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Money Laundering

Drug barons hide billions

Criminals like Katz operate almost entirely in cash. Laundering the cash to conceal its illegal origins is as much a part of their business as off-loading drugs from mother ships or using personal threats to collect on bad loans.

Altogether, America's criminals launder $40 billion annually, according to government estimates. Their success is a testimony to their easy access to financial institutions both in the United States and overseas, and to the government's failure to block the flow of illicit cash through legitimate banks and businesses. Although their laundering trails are often long and winding, criminals have encountered few obstacles along the way.

Investigators have only recently begun tracking criminals by following their financial footprints. They have belatedly recog

Easy access to banks, firmsnized that top criminals devote as much

First in a series

When Bob Hope appeared in Worcester during his last Massachusetts tour. Mayor Jordan Levy gave the comedian the keys to the city. But the main investor in the firm that recruited Hope and paid his perfor mance fee avoided the limelight. Arnold Katz didn't even attend the show.

At the time. Katz was one of the leading cocaine dealers in the United States. Although he lost money on the Hope show and on other events he produced. he gained something else from his career in promotions - a cover story and a way to launder some of the bundles of cash he was reaping from cocaine.

effort to hiding illegal income as they do to
planning and consummating illegal deals.

"First we went after the product, but now
we're concentrating on the money," said --
Martin J. White of Interpol, the internation-
al police organization. "Everyone realizes
now that the head of the operation doesn't
stand near the drugs, he stands next to the

Adds Janis M. Berry, a Boston-based as-
sistant US attorney: "There'll be no winning
the war against drugs until as much time is
spent looking at what a dealer did with his
money as is spent looking at how he made

But the task of tracing illicit cash has
proven difficult. and has often clashed with
Americans' desire for financial privacy.

hile criminals ordinarily deal in large Amounts of cash, so do businesses, like supermarkets and parking garages. To distinguish criminal profits from legitimate gain. Investigators need information about all major cash transactions. Yet legitimate businessmen have objected to such scrutiny as an invasion of private dealings. And banks that handle large amounts of cash have been unwilling to grill customers about the sources of their money.

Lacking the information from banks and businesses, investigators have not attacked laundering vigorously. They took more than a decade to start enforcing the 1970 Bank Secrecy Act. which requires banks and many other businesses to report cash transactions over $10.000 to the Internal Revenue Service. They have sent only four American bankers to prison for aiding launderers by not filing the reports. Even when they have uncovered a laundering scheme. they often have failed to seize the culprit's cash and property.

In an earlier era, criminals could use simple methods to hide illegal cash. But as the government has become more sophisticated, so have criminals, matching their pursuers move for financial move.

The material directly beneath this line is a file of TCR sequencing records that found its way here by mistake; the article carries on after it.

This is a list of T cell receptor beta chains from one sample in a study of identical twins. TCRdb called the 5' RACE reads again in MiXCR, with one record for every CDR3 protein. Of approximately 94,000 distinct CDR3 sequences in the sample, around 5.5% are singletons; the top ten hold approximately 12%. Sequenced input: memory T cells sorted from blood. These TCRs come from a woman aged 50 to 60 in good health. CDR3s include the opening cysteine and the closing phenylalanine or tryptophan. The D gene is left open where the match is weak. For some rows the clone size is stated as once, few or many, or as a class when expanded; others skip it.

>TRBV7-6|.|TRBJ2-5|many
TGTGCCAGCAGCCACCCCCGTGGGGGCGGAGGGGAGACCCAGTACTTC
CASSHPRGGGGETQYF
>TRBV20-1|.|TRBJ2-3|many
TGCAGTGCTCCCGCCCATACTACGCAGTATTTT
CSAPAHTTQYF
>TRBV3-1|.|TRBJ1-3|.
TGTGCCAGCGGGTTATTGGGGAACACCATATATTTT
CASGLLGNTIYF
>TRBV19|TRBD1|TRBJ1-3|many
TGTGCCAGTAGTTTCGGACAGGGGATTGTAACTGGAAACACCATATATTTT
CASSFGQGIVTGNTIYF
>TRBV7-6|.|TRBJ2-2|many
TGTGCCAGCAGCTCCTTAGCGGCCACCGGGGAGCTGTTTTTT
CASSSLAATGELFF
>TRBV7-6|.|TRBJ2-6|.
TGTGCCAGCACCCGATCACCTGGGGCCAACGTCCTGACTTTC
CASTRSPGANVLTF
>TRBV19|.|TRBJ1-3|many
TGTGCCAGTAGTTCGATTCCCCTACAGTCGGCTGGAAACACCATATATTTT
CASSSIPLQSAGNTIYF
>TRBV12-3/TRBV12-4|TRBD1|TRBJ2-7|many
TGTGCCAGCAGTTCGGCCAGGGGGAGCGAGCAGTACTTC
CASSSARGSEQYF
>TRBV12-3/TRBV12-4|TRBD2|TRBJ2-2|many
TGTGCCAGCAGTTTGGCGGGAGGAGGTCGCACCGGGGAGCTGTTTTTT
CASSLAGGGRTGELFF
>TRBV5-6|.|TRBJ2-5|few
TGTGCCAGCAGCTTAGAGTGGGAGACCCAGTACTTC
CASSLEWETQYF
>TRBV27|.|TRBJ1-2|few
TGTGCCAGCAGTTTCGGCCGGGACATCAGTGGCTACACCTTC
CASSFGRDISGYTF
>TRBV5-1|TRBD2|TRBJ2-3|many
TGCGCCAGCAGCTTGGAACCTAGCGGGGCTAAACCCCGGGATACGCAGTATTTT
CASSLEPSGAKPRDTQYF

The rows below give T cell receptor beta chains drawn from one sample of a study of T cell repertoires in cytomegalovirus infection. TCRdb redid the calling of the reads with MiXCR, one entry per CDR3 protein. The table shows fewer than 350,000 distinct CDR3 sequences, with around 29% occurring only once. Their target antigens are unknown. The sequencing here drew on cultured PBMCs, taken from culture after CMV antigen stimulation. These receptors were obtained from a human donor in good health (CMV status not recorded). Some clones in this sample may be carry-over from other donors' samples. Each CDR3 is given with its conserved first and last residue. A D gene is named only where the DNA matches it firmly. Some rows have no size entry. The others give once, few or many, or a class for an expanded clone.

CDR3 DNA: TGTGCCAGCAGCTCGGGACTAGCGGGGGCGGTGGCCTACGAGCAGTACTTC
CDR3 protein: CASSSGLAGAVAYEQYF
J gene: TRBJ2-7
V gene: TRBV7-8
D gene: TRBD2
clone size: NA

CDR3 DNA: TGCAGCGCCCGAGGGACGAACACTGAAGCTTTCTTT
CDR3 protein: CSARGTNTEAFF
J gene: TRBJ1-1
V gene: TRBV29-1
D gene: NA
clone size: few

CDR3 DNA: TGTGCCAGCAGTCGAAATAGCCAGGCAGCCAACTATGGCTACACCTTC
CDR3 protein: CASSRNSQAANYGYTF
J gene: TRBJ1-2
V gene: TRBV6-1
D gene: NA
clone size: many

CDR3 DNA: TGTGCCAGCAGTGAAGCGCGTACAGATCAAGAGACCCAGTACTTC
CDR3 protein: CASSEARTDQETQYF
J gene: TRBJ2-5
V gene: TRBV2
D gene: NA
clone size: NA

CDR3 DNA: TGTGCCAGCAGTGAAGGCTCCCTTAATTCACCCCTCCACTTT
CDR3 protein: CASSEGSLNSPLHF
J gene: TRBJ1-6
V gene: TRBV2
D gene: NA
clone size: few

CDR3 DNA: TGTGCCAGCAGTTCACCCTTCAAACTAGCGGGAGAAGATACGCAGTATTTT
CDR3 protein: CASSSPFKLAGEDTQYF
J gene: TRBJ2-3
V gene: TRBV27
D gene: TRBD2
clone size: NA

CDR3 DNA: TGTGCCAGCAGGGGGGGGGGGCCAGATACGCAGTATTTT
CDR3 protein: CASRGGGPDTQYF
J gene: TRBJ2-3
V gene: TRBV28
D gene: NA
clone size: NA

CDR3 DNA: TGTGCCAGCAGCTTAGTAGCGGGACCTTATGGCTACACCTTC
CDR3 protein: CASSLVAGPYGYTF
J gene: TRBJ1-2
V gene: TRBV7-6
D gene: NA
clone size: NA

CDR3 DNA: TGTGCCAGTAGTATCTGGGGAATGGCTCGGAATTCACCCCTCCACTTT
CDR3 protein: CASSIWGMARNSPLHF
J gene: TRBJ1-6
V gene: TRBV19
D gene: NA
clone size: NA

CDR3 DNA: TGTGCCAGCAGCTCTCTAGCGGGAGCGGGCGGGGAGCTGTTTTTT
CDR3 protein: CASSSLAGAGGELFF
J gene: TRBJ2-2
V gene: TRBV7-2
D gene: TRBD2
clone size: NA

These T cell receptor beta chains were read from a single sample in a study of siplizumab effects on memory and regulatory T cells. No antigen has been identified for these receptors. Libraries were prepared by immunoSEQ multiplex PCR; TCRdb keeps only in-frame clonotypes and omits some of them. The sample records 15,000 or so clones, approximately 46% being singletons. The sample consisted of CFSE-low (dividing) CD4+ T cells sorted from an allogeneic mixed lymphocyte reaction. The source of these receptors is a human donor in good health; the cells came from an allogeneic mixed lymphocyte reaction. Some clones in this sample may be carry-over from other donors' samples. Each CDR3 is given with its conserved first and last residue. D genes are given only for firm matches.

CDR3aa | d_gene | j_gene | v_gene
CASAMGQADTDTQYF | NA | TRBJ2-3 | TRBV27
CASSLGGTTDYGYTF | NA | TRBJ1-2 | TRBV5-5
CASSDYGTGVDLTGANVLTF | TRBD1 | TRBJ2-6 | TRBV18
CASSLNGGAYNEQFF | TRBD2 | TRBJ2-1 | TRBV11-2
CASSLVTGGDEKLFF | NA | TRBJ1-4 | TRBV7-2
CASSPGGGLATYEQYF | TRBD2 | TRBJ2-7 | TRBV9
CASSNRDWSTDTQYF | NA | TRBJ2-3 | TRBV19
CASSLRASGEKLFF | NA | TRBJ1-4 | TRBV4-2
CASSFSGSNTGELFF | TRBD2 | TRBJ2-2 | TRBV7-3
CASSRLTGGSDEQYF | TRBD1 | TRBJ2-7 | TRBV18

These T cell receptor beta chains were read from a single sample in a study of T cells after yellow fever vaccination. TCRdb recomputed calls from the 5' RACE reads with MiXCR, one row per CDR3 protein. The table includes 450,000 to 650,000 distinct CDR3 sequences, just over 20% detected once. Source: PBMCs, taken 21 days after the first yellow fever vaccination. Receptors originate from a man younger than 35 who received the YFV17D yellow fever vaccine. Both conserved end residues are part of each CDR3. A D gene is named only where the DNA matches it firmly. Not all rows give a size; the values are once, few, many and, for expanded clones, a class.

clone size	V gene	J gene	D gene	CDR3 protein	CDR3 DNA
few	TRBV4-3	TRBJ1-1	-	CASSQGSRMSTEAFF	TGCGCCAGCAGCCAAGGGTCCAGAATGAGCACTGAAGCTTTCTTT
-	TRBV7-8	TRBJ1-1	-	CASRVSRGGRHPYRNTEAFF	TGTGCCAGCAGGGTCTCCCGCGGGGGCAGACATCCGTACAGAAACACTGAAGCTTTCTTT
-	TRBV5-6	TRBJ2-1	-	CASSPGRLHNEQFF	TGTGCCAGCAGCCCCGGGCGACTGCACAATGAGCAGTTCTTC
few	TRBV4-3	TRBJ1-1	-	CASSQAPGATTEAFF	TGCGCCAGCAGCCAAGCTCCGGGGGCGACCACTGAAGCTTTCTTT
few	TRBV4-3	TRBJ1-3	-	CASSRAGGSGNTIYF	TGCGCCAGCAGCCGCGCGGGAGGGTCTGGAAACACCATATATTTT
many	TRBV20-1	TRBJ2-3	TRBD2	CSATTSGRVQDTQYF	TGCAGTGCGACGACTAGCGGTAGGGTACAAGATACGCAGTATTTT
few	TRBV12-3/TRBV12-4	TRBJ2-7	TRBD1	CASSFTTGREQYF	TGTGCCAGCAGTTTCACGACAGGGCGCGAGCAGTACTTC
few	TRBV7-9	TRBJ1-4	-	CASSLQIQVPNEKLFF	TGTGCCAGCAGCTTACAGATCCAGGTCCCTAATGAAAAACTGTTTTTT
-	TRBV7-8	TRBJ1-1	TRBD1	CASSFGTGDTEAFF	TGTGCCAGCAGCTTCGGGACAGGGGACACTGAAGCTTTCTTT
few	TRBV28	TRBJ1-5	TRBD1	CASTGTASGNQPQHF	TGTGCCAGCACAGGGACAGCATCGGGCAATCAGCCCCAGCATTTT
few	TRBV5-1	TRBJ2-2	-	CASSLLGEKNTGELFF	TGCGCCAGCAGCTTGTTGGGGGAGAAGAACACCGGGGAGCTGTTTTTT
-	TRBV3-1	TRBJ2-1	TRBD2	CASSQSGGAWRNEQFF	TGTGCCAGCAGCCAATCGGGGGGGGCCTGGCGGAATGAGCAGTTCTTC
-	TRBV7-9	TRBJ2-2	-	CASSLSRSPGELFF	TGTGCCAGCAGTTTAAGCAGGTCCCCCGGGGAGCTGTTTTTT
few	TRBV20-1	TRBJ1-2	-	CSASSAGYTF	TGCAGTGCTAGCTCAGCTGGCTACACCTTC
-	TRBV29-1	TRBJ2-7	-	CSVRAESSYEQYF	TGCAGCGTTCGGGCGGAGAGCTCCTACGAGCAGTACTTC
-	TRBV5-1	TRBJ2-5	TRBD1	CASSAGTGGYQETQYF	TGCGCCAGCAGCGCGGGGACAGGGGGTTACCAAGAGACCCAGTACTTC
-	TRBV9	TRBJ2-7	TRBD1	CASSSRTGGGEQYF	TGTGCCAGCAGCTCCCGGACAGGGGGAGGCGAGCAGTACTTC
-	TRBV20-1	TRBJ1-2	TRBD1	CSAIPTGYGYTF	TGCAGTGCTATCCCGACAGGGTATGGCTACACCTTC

Back in the 1940s, bookmakers like the

late Maurice Lynch of Revere had no problem laundering illegal cash. Lynch, who was named in mobster Vincent Teresa's 1974 autoblography as the second-in-command of organized crime in Revere, set up a paycheck cashing service at local bars where he offered workers cash he had earned from bookSPOTLIGHT. Page 24

Drugs and money

How the leaders of New England's largest drug
ring laundered millions they made from cocaine
and marijuana smuggling.

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Drug lords hide billions

in banks, businesses

SPOTLIGHT Continued from Page 1

making. In return, they signed over their paychecks to Chim.

Both sides benefited from the arrange ment. Lynch got rid of cash that he would have otherwise had a hard time explainng to the IRS and replaced it with legiti mate checks that he could deposit at a bank without arousing suspicion. And it saved the workers a trip to the bank.

Lynch used a similar technique at Wonderland and Suffolk race tracks. Bettors who did not want to cash winning tickets in at the track because large payoffs were reported to the IRS sold them to Lynch instead. By selling to Lynch, the bettors avoided paying taxes on their winnings, and Lynch ended up with tickets that he could use to cover up His bookmaking profits. If the IRS questioned him about his wealth. Lynch could always paint to the tickets as evidence that he had gotten lucky at the race track.

Thirty years later, when reputed Mafla boss Gennaro Anglulo needed to hide cash from various enterprises, he had to devise a more elaborate method.

Anglulo managed to place two of his real estate companies on a list of exempt companies at the First National Bank of Boston. guaranteeing that the cash he and his associates brought in shopping bags to the bank's North End branch was never reported to the government. This arrangement worked until 1983, when the government discovered it while investigating the bank for failing to report

cash transactions.

Still more recently, marijuana importer Thomas N. Rhoad 3d used a circuitous route through foreign banks and dummy corporations to buy property on Nantucker island. where he spent his boyhood summers. Rhoad carried $1.6 million in cash on commercial flights to the Babamas and England's Channel Islands. then had anonymous corporations wire money back to him for the real estate pur chases. Rhoad is now in federal prison on a drug conviction.